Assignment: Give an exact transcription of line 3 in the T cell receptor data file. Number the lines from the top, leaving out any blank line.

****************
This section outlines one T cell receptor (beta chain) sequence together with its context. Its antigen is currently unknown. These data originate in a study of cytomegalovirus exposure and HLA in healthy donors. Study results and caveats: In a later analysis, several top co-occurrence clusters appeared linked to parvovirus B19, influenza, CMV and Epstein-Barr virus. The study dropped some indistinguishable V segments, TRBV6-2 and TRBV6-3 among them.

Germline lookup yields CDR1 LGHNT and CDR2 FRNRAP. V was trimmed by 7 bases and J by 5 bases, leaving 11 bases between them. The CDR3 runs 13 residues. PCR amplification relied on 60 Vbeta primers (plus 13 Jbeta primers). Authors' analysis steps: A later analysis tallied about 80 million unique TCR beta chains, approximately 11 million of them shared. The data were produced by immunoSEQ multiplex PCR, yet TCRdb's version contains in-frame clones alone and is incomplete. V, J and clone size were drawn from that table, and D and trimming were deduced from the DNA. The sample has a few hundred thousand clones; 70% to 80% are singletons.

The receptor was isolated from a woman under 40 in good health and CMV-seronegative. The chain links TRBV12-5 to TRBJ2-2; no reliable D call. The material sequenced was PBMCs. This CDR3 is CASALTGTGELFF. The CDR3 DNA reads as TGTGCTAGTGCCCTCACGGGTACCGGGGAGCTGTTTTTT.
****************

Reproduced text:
The receptor was isolated from a woman under 40 in good health and CMV-seronegative. The chain links TRBV12-5 to TRBJ2-2; no reliable D call. The material sequenced was PBMCs. This CDR3 is CASALTGTGELFF. The CDR3 DNA reads as TGTGCTAGTGCCCTCACGGGTACCGGGGAGCTGTTTTTT.